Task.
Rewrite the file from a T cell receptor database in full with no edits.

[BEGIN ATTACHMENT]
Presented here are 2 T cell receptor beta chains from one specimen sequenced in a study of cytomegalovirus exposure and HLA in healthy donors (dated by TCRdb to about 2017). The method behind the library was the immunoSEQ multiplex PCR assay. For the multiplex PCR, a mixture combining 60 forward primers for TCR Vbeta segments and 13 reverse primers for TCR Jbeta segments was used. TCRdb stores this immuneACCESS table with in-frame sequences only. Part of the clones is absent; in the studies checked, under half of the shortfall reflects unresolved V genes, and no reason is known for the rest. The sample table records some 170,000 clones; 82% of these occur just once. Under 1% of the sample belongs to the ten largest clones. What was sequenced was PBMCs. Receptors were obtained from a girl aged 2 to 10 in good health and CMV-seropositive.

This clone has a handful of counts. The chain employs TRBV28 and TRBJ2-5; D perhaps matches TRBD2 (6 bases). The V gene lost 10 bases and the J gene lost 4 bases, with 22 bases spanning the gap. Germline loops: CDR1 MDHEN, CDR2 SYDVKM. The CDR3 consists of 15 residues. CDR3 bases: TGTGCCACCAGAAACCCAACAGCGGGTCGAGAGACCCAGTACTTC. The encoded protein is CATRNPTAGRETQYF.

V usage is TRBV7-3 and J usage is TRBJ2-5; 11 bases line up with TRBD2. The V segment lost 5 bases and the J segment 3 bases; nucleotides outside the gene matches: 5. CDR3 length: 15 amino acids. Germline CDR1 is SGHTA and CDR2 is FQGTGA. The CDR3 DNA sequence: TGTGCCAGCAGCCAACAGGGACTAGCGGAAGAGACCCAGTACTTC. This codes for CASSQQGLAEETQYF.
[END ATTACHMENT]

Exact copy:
Presented here are 2 T cell receptor beta chains from one specimen sequenced in a study of cytomegalovirus exposure and HLA in healthy donors (dated by TCRdb to about 2017). The method behind the library was the immunoSEQ multiplex PCR assay. For the multiplex PCR, a mixture combining 60 forward primers for TCR Vbeta segments and 13 reverse primers for TCR Jbeta segments was used. TCRdb stores this immuneACCESS table with in-frame sequences only. Part of the clones is absent; in the studies checked, under half of the shortfall reflects unresolved V genes, and no reason is known for the rest. The sample table records some 170,000 clones; 82% of these occur just once. Under 1% of the sample belongs to the ten largest clones. What was sequenced was PBMCs. Receptors were obtained from a girl aged 2 to 10 in good health and CMV-seropositive.

This clone has a handful of counts. The chain employs TRBV28 and TRBJ2-5; D perhaps matches TRBD2 (6 bases). The V gene lost 10 bases and the J gene lost 4 bases, with 22 bases spanning the gap. Germline loops: CDR1 MDHEN, CDR2 SYDVKM. The CDR3 consists of 15 residues. CDR3 bases: TGTGCCACCAGAAACCCAACAGCGGGTCGAGAGACCCAGTACTTC. The encoded protein is CATRNPTAGRETQYF.

V usage is TRBV7-3 and J usage is TRBJ2-5; 11 bases line up with TRBD2. The V segment lost 5 bases and the J segment 3 bases; nucleotides outside the gene matches: 5. CDR3 length: 15 amino acids. Germline CDR1 is SGHTA and CDR2 is FQGTGA. The CDR3 DNA sequence: TGTGCCAGCAGCCAACAGGGACTAGCGGAAGAGACCCAGTACTTC. This codes for CASSQQGLAEETQYF.